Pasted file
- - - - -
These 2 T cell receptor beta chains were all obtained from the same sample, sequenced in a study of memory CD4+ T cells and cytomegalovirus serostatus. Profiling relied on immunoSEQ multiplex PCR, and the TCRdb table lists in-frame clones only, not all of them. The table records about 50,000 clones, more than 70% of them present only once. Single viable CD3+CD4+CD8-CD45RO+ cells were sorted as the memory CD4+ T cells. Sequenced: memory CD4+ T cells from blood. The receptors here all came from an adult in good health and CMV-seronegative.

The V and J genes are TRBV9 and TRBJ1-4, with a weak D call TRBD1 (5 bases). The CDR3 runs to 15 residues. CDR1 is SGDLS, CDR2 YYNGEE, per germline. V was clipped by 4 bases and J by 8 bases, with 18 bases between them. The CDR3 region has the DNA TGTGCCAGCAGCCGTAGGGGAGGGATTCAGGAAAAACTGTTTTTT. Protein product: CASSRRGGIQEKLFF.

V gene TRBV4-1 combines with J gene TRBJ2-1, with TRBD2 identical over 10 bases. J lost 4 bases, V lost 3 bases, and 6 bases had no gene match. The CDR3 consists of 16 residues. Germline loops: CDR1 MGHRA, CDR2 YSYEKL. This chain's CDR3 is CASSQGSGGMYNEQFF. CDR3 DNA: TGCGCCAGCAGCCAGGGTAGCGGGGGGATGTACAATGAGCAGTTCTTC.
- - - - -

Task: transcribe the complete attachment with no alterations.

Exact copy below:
These 2 T cell receptor beta chains were all obtained from the same sample, sequenced in a study of memory CD4+ T cells and cytomegalovirus serostatus. Profiling relied on immunoSEQ multiplex PCR, and the TCRdb table lists in-frame clones only, not all of them. The table records about 50,000 clones, more than 70% of them present only once. Single viable CD3+CD4+CD8-CD45RO+ cells were sorted as the memory CD4+ T cells. Sequenced: memory CD4+ T cells from blood. The receptors here all came from an adult in good health and CMV-seronegative.

The V and J genes are TRBV9 and TRBJ1-4, with a weak D call TRBD1 (5 bases). The CDR3 runs to 15 residues. CDR1 is SGDLS, CDR2 YYNGEE, per germline. V was clipped by 4 bases and J by 8 bases, with 18 bases between them. The CDR3 region has the DNA TGTGCCAGCAGCCGTAGGGGAGGGATTCAGGAAAAACTGTTTTTT. Protein product: CASSRRGGIQEKLFF.

V gene TRBV4-1 combines with J gene TRBJ2-1, with TRBD2 identical over 10 bases. J lost 4 bases, V lost 3 bases, and 6 bases had no gene match. The CDR3 consists of 16 residues. Germline loops: CDR1 MGHRA, CDR2 YSYEKL. This chain's CDR3 is CASSQGSGGMYNEQFF. CDR3 DNA: TGCGCCAGCAGCCAGGGTAGCGGGGGGATGTACAATGAGCAGTTCTTC.